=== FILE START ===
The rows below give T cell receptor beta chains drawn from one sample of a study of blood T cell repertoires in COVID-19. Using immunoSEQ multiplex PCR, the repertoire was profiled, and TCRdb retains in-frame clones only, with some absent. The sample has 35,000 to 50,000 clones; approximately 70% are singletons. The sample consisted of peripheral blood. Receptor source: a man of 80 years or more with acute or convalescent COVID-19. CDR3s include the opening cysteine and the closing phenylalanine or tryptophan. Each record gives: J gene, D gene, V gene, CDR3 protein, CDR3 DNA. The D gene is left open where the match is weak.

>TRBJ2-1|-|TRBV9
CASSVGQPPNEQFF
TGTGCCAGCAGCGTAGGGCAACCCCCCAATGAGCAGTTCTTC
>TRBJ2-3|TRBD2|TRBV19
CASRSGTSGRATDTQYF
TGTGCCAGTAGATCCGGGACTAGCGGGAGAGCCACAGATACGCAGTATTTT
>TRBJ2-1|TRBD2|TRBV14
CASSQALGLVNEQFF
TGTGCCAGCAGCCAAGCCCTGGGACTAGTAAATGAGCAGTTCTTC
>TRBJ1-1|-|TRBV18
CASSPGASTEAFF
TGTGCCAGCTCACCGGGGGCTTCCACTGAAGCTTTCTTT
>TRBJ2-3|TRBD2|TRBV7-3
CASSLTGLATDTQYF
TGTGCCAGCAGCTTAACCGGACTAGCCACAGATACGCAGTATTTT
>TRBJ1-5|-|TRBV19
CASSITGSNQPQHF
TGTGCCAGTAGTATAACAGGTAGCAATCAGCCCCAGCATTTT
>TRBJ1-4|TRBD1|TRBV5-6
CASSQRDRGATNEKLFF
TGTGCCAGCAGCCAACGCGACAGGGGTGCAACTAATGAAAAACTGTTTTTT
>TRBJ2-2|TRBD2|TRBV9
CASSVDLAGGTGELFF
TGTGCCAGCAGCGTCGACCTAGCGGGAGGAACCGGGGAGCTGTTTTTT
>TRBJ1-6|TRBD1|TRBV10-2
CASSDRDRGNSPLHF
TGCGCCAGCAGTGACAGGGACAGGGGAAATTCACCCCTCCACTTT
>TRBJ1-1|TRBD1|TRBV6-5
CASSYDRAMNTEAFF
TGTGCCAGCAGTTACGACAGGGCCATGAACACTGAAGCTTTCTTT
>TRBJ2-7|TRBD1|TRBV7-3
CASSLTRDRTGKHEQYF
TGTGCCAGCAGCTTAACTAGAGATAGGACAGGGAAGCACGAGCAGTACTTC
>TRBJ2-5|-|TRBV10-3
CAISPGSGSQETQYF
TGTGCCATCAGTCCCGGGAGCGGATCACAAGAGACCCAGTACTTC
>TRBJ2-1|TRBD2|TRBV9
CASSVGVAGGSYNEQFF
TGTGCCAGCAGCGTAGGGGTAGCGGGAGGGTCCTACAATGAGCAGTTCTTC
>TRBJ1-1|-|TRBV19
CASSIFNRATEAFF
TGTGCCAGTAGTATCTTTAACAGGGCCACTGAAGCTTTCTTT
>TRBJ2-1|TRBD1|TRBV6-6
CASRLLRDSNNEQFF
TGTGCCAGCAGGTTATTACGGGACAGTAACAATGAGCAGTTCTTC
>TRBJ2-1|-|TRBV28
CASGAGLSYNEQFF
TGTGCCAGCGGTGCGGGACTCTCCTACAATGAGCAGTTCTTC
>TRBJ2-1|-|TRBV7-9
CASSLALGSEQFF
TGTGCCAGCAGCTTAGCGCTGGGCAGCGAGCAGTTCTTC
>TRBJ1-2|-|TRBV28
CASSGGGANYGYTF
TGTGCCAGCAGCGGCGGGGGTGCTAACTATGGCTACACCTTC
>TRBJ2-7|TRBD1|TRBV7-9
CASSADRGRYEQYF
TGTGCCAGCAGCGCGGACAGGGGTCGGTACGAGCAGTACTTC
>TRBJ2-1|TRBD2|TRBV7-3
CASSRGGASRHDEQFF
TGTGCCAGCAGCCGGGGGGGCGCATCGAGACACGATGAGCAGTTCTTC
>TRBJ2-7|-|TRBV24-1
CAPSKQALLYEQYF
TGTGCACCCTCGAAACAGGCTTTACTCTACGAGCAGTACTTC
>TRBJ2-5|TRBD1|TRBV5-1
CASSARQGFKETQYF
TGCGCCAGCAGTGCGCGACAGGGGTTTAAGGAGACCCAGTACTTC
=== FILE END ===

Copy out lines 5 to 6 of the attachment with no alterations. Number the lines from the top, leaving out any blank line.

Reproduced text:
>TRBJ2-3|TRBD2|TRBV19
CASRSGTSGRATDTQYF